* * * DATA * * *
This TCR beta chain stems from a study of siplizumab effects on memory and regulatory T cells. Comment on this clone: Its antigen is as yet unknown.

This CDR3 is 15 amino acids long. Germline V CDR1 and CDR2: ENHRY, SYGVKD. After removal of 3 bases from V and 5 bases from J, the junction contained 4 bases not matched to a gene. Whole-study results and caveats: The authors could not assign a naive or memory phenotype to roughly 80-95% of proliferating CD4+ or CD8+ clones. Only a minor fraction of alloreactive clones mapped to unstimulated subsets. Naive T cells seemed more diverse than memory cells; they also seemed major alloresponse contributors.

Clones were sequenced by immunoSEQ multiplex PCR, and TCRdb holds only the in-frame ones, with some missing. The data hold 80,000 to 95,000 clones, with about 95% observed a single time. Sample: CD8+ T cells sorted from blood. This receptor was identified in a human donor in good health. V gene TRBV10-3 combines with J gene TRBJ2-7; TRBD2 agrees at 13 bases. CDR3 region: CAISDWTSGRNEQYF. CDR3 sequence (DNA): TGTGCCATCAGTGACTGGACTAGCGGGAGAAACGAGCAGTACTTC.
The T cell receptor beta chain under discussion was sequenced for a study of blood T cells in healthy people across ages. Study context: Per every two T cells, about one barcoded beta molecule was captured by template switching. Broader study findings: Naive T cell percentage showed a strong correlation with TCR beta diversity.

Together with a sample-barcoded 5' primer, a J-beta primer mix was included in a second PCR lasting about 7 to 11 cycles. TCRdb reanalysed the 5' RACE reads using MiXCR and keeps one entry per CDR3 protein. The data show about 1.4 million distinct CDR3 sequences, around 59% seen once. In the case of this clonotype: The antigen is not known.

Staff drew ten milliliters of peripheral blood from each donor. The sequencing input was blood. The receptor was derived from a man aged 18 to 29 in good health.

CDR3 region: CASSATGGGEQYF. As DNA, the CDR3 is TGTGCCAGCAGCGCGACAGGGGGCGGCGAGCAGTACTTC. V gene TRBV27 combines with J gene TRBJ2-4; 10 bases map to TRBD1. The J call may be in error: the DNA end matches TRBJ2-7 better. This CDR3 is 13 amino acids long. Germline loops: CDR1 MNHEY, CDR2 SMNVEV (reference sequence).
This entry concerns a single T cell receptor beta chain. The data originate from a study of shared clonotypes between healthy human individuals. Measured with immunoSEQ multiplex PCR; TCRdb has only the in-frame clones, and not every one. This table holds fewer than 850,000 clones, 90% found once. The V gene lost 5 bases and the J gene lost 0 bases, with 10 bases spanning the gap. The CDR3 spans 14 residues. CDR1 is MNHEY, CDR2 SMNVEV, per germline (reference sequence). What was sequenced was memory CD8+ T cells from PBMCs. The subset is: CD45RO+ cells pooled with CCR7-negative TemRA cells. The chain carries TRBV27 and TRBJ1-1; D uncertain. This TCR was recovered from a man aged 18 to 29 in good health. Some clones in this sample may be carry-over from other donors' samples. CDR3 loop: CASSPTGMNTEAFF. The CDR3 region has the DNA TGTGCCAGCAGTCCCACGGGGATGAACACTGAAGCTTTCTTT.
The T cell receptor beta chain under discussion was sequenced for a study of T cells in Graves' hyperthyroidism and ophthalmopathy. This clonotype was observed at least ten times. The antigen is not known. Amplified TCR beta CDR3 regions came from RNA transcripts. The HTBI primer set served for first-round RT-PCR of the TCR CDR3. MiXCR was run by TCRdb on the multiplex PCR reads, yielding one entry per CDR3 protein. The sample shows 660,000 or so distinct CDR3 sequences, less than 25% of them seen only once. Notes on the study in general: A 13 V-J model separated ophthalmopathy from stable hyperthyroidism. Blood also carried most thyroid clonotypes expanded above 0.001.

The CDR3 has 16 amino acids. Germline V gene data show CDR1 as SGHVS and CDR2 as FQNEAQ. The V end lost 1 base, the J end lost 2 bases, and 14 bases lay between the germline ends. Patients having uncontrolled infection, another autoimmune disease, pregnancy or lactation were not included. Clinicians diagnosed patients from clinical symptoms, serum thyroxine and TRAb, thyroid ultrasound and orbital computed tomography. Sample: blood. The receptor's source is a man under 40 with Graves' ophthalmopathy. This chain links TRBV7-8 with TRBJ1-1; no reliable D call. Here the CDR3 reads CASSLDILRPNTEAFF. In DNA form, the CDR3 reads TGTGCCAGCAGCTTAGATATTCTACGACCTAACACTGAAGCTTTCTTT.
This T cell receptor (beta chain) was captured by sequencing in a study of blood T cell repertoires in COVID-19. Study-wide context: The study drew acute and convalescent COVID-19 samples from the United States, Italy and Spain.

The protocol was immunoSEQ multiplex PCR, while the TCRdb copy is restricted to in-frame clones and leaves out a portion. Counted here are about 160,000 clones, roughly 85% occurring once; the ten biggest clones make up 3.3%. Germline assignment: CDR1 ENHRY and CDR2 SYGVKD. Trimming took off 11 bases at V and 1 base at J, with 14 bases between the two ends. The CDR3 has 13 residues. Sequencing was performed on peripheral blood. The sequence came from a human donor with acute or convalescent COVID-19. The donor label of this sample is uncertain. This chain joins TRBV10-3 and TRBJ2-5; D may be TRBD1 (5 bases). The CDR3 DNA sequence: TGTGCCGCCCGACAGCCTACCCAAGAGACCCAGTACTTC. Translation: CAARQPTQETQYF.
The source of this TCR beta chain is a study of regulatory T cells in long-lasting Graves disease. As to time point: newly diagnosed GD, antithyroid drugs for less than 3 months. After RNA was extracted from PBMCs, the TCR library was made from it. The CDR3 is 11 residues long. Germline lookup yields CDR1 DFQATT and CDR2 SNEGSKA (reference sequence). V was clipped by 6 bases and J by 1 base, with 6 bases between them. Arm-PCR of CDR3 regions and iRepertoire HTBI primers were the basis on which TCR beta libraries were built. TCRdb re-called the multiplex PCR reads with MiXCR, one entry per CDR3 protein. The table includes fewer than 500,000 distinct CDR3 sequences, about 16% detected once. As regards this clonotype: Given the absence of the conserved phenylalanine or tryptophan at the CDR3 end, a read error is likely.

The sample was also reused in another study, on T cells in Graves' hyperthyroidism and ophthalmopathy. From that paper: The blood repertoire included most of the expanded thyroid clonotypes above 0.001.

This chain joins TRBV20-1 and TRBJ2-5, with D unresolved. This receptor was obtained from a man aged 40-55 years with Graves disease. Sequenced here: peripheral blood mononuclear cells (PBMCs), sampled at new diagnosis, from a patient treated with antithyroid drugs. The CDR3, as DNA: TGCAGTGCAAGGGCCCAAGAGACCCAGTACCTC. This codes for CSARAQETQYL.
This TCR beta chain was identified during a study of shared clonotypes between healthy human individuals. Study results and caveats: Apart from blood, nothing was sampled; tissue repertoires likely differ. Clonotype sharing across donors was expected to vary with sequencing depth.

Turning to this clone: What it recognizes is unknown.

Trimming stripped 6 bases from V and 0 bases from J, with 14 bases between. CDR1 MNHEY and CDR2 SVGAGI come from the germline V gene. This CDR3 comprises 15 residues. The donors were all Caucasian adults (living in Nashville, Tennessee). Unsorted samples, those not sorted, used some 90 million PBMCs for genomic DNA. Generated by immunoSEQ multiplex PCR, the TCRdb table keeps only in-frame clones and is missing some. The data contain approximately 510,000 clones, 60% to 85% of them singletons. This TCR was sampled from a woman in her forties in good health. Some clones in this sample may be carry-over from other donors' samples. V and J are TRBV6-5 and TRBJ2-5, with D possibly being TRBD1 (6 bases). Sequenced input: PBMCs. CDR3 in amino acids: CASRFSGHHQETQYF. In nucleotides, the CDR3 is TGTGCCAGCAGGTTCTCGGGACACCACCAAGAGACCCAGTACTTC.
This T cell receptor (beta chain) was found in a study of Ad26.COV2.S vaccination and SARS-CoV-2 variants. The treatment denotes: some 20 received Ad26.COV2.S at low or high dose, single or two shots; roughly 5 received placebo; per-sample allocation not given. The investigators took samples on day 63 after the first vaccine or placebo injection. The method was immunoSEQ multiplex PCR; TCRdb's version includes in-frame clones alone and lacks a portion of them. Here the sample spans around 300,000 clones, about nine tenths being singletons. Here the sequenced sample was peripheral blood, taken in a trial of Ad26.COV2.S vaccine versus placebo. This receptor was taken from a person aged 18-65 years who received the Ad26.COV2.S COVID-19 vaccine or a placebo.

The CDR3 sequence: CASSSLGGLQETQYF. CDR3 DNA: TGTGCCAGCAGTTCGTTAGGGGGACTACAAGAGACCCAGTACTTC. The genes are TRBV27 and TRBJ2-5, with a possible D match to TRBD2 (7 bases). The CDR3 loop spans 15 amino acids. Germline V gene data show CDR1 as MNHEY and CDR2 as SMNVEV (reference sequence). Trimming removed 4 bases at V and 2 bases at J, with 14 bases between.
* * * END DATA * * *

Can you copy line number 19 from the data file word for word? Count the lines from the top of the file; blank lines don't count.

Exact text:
This T cell receptor (beta chain) was found in a study of Ad26.COV2.S vaccination and SARS-CoV-2 variants. The treatment denotes: some 20 received Ad26.COV2.S at low or high dose, single or two shots; roughly 5 received placebo; per-sample allocation not given. The investigators took samples on day 63 after the first vaccine or placebo injection. The method was immunoSEQ multiplex PCR; TCRdb's version includes in-frame clones alone and lacks a portion of them. Here the sample spans around 300,000 clones, about nine tenths being singletons. Here the sequenced sample was peripheral blood, taken in a trial of Ad26.COV2.S vaccine versus placebo. This receptor was taken from a person aged 18-65 years who received the Ad26.COV2.S COVID-19 vaccine or a placebo.